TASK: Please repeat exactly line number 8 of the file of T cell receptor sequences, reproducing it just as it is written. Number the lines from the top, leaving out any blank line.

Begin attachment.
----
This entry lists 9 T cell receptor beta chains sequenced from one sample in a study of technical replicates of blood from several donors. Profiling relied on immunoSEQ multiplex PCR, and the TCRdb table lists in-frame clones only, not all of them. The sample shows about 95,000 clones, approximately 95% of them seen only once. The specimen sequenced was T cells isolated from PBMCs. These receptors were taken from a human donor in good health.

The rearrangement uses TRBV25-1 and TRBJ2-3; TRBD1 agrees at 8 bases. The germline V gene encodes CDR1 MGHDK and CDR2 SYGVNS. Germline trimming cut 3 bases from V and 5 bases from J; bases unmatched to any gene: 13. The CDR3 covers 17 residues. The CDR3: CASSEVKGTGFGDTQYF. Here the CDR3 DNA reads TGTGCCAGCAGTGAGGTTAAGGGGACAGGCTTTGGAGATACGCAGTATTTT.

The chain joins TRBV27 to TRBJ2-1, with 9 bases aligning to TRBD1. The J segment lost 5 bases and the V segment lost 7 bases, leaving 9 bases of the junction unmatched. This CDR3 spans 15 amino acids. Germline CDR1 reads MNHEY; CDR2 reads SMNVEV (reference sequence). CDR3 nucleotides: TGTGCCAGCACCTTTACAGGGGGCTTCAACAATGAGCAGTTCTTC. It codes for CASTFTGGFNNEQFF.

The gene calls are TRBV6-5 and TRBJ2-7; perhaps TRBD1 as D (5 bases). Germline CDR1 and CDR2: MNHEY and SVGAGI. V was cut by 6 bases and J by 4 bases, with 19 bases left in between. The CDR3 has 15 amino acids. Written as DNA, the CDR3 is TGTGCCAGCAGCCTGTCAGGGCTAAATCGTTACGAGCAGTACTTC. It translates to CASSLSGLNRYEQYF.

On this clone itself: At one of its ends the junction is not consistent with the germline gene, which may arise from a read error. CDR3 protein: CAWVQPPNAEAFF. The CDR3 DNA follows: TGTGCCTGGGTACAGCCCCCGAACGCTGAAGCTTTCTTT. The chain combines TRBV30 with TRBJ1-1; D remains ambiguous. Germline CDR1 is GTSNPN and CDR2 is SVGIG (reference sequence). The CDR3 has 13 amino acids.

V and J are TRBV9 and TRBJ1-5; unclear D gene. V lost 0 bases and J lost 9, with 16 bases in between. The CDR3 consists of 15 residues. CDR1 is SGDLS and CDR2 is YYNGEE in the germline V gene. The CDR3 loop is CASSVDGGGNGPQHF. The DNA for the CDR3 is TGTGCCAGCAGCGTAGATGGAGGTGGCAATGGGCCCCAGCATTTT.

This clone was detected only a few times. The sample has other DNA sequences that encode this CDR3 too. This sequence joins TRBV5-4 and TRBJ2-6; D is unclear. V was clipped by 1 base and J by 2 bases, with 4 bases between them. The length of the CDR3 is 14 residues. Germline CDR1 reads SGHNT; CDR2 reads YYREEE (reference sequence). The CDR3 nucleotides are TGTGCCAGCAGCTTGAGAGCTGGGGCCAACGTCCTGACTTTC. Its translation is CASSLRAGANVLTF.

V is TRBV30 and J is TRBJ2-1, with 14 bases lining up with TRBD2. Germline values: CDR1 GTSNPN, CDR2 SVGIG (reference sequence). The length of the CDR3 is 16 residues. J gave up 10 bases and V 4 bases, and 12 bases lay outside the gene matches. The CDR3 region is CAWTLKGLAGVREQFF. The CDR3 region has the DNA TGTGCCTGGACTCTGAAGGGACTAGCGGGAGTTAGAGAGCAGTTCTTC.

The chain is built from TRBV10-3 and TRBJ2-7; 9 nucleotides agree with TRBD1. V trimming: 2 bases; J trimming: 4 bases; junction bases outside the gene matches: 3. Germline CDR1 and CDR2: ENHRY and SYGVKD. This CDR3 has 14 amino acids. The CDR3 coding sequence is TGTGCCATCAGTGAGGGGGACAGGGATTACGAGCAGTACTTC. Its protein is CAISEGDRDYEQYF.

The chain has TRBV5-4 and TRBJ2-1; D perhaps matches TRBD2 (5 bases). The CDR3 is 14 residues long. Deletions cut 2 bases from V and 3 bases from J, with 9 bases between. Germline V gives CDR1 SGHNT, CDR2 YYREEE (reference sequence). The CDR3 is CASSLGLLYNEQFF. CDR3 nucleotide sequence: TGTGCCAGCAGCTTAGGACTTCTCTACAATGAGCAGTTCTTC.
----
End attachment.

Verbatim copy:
V is TRBV30 and J is TRBJ2-1, with 14 bases lining up with TRBD2. Germline values: CDR1 GTSNPN, CDR2 SVGIG (reference sequence). The length of the CDR3 is 16 residues. J gave up 10 bases and V 4 bases, and 12 bases lay outside the gene matches. The CDR3 region is CAWTLKGLAGVREQFF. The CDR3 region has the DNA TGTGCCTGGACTCTGAAGGGACTAGCGGGAGTTAGAGAGCAGTTCTTC.